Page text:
Loneliness by Robert Vaughan

The two lovers recline, sweaty, exhausted, bodies entwined.

He clears his throat, says, “That was great. You’re really something, ya know?”

She arches her back, moves her leg off his. Whispers, “You too.” Now is not the time to get into it. She forces a smile, says, “I’ll be right back.”

“I’ll be here,” he says. Pats her butt as she stands up.

She stares into the bathroom mirror above the sink. My god, how you’ve changed. It’s not the deepening lines. Or her marble green eyes, getting weaker, fuzzy. It’s not the minute scar on her neck, her last melanoma removed.

Nothing will appease the growing pit in her stomach. It gnaws at her from the inside out. No longer a blind spot, it defines her.

.

Return to This Week’s Flash

17 Comments

Filed under Robert Vaughan

17 responses to “Loneliness by Robert Vaughan

  1. When I was a young man I never believed that I could be loney in a room full of people…Thanks for sharing.

  2. K

    What a beautifully melancholic tale! Thank you for sharing.

  3. Andrea

    Sad story…true story in the sense of loneliness even if you are with someone. Good job Robert!

  4. Theo

    Superb, the arc of sadness, and the combination of lovemaking and loneliness in such a short piece. Amazing work.

  5. “Now is not the time to get into it.” And you perfectly sketch how hard it is to find a time to “get into it.” I really like this piece. Nothing appeases loneliness that vast, not even such close togetherness.

  6. This story actually made me wince. When she got up and appraised herself in the mirror, after life had invaded her body, was very painful to read. Wonderful story Rob!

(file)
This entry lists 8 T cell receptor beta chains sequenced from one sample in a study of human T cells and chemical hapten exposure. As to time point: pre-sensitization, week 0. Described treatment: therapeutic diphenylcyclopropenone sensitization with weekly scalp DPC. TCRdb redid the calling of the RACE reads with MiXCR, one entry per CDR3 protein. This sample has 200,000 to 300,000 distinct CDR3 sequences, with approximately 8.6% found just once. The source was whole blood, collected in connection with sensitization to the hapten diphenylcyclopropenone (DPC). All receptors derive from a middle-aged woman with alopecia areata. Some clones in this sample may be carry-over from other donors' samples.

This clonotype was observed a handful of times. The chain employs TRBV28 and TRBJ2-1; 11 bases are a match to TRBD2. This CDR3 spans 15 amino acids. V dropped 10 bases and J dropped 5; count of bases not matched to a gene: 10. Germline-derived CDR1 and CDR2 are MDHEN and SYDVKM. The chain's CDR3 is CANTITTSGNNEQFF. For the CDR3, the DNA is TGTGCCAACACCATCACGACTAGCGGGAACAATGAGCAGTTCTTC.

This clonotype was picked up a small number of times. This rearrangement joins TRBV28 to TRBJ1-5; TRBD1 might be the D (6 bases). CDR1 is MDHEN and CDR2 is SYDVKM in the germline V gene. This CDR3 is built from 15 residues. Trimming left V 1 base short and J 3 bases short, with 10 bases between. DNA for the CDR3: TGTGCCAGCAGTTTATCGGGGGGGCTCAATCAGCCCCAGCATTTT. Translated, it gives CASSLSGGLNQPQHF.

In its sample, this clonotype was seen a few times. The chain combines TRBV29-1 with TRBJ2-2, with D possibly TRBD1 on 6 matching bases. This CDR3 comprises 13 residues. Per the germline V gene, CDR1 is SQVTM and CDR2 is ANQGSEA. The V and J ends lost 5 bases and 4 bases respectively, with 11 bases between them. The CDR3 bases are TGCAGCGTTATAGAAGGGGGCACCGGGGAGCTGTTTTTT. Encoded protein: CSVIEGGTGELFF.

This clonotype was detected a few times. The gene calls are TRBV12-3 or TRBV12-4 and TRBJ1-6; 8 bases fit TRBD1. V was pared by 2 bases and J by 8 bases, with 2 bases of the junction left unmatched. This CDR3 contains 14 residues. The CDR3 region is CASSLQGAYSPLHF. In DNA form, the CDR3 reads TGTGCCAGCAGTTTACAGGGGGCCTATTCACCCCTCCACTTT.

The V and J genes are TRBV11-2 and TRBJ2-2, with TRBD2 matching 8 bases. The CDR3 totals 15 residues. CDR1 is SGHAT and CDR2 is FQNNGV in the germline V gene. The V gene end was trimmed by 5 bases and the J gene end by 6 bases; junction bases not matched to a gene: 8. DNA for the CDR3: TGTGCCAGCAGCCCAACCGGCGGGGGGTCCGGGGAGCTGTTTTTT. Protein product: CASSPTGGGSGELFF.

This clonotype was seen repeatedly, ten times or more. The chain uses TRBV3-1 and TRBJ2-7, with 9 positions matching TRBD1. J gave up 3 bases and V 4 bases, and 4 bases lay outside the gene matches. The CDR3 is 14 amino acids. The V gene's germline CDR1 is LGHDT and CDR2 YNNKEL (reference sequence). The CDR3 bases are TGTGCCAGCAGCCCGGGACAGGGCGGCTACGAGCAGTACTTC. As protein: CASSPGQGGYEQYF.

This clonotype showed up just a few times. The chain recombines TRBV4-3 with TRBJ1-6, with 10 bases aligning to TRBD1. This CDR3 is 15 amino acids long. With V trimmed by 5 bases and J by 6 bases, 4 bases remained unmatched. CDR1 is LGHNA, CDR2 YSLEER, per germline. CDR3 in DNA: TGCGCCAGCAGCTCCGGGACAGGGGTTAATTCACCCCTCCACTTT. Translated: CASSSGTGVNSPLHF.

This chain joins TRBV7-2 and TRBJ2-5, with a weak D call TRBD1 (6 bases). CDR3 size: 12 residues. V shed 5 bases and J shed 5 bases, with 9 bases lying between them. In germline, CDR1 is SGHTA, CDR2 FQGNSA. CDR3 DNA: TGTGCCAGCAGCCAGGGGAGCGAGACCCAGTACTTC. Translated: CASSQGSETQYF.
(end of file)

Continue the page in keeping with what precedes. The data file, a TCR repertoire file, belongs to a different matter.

7. Beautifully written. You’ve caught that moment that threatens like a storm cloud that we see, watch it pass by.

  8. Wow, her beauty mixed with her own self perception… Last line was powerful.

  9. len kuntz

    it felt like you were toggling with the pov’s. were you? normally that would take me out of the narrative, but it worked here.
    and i like how you leave a lot out and don’t stuff it down the reader’s throat trying to be too melodramatic.

  10. Shari

    Robert, you are publishing your work faster than I can keep up with you these days. I feel like the weekends just don’t have enough time to read you! I loved this one, speaks volumes in so few, carefully chosen words. Very powerful. I have send the link to many of my friends.

  11. No, she should not go back. She should open the window and climb up onto the basin and with her long limbs, jump outside and run away. Maybe she could jump into a Calvin Klein ad. Or maybe she should eat something. I am choosing to see this as a springboard to liberation in a Hamptons kind of way. So many possibilities here … !

  12. very spare, very effective. just enough mystery to keep the tension. and lots of melancholy, too. peace…

  13. Ow! In the best possible way.

  14. John Riley

    Beautiful and frightening at the same time. The blind spot on the inside. Great job.

  15. Alexandra Pereira

    Better to be alone than feel alone together.. Yes, beautiful and frightening at the same time. Nice work Robert. :-)

  16. Wish I had written this. Hat’s off.

  17. Pingback: Week # 47 – Blind Spot | 52|250 A Year of Flash

Leave a Reply

Fill in your details below or click an icon to log in:

WordPress.com Logo

You are commenting using your WordPress.com account. Log Out /  Change )

Google photo

You are commenting using your Google account. Log Out /  Change )

Twitter picture

You are commenting using your Twitter account. Log Out /  Change )

Facebook photo

You are commenting using your Facebook account. Log Out /  Change )

Connecting to %s